Let me start by saying I’ve never been to New York, but I pictured it as one of the spearheading states in this new weed movement. However, I was very much wrong. So let’s take a moment to look at the strange history of weed and New York.
New York has been in this strange cannabis limbo for a while now. Having legalized weed back in 2016, although be it, with extreme limitations. It wasn’t until 2021 that legislation did go and revised some laws, allowing for recreational indulging. Although these changes may have been interpreted as positive, many places found themselves having difficulties selling weed legally. And that was pretty much the way it stayed up until now.
Finally, this past week, New York has started to give out licenses, allowing more places to sell weed legally.
Monday, November 21, 2022, New York finally expanded business licenses, allowing for the selling of weed to other companies. Up until this point, one would only buy weed on Native Reservations or by other means not really recommended. It was reported that over 900 applications were filed with the Office of Cannabis Management (ABC7NY.Com). Regardless of this big turnout, the first round of approvals seems relatively small, with only about 72 applicants gaining licenses of any kind that Monday.
According to The Office of Cannabis Management website, the goal for the OCM is to award around 50% of licenses to “Social and economic equity applications,” and they seem to be focusing more on CAURD licensees. These licenses are designed for retail cannabis and are aimed at establishing the weed business.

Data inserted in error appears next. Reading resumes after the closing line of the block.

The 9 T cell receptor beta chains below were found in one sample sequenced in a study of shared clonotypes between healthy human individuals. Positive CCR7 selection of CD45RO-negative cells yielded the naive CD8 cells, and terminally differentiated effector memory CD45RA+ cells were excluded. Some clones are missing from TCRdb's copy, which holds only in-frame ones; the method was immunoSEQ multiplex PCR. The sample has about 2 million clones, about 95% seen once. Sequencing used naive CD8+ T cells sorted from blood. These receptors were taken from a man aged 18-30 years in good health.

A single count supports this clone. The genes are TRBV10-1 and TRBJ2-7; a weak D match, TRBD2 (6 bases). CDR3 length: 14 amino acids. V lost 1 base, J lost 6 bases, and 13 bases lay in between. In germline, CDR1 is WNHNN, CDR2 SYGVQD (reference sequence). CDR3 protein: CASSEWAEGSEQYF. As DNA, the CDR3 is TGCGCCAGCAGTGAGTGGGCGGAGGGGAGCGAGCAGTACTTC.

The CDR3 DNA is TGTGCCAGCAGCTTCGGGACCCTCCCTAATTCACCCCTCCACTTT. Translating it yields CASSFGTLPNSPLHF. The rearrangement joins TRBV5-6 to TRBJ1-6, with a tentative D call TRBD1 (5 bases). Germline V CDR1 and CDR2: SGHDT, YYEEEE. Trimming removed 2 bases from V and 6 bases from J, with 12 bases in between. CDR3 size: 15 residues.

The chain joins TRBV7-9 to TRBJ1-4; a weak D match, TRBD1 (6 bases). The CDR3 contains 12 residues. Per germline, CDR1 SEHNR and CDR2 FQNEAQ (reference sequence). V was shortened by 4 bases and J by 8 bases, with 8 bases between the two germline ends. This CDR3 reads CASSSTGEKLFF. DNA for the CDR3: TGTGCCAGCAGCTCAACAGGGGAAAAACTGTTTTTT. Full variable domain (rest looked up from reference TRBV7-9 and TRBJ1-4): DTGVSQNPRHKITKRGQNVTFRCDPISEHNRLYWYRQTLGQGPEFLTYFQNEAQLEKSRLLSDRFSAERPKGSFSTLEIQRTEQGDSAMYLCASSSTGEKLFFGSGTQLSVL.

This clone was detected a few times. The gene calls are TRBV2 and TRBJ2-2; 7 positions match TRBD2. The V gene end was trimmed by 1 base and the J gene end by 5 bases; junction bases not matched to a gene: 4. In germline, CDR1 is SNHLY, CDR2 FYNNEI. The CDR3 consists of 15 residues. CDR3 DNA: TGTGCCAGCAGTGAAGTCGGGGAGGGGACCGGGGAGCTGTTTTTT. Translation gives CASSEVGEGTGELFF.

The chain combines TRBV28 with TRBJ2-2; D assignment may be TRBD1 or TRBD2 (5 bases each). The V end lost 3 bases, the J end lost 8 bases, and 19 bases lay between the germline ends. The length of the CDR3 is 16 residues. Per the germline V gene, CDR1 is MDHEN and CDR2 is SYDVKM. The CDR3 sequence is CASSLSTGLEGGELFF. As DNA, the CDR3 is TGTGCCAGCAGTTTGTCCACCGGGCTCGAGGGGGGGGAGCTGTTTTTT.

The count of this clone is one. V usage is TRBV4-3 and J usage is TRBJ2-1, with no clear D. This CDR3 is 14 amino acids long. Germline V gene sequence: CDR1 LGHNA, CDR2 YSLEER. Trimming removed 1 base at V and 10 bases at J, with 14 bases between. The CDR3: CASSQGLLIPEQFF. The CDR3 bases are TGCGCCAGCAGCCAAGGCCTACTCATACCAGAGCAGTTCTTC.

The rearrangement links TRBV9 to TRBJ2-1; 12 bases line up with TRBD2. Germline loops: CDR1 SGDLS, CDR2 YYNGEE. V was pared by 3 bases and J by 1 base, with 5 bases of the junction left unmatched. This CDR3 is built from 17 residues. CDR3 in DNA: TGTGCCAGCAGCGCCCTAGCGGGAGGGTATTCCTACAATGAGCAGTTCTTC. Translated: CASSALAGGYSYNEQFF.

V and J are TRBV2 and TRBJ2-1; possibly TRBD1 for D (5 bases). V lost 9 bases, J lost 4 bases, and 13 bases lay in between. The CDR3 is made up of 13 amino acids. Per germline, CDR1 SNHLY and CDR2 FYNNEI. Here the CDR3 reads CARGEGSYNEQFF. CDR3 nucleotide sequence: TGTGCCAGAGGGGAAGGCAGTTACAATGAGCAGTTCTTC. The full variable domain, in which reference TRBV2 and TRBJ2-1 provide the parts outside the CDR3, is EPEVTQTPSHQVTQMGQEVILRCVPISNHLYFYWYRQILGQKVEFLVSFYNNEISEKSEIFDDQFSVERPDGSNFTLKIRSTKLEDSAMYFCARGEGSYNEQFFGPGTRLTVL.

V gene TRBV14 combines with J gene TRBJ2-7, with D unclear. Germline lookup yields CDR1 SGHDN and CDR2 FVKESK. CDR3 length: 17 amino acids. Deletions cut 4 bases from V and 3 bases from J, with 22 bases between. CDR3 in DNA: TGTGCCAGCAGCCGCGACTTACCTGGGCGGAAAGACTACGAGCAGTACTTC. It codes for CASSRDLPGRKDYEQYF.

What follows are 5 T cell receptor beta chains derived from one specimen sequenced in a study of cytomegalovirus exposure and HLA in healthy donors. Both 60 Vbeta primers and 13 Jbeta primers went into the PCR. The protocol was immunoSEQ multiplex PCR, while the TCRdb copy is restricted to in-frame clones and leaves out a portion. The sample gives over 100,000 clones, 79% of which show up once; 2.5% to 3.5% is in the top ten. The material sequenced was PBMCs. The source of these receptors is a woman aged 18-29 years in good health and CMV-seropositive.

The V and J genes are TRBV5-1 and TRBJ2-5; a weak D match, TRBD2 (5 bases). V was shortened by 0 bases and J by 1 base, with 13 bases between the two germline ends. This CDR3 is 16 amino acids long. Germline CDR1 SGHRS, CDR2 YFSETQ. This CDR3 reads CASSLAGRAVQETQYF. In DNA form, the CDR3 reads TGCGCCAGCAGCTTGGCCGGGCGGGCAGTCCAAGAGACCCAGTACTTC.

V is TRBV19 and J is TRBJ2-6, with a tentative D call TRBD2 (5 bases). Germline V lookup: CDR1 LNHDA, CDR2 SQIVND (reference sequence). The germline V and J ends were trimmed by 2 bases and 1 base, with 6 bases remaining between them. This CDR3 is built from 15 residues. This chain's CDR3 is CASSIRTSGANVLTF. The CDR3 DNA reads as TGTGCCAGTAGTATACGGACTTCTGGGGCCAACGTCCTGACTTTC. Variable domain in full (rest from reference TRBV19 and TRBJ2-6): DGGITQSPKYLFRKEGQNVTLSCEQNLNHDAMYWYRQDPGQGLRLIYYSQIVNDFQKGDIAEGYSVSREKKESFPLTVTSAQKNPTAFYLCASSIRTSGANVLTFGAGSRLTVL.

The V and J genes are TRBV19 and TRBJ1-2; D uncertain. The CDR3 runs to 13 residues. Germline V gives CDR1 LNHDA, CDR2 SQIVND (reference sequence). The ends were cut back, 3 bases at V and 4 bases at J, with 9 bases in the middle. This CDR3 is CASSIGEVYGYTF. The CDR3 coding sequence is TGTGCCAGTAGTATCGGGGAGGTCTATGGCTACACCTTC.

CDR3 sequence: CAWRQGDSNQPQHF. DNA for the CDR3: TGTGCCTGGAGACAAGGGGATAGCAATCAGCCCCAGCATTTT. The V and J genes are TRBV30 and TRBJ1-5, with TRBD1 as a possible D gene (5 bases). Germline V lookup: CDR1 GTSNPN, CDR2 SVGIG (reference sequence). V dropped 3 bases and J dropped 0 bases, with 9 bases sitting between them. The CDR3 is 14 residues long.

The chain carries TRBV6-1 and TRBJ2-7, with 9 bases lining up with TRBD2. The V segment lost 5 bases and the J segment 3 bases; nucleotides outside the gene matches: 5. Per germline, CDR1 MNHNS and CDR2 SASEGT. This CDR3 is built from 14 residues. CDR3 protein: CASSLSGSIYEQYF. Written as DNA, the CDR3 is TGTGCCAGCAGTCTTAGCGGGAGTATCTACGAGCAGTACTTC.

Last Monday, only 36 of the original 72 approvals earned CAURD licenses (ABC7NY.Com).
The OCM has made it well-known to applicants that not just anyone can get approved for a CAURD license.
In order for a business to be approved for this license, it must meet all the requirements. They must have a net profit for two years, seemingly no matter the type of services provided. Also, “One justice involved individual who also has owned at least ten percent (10%) of and controlled, a qualifying business must own at least thirty percent (30%) of the applicant and have sole control of the applicant.” In order to be considered a justice involved individual, you must have been affected by the marijuana prohibition.
There is much more information on the OCM’s website, cannabis.ny.gov, but it seems that New York is finally making way for new weed!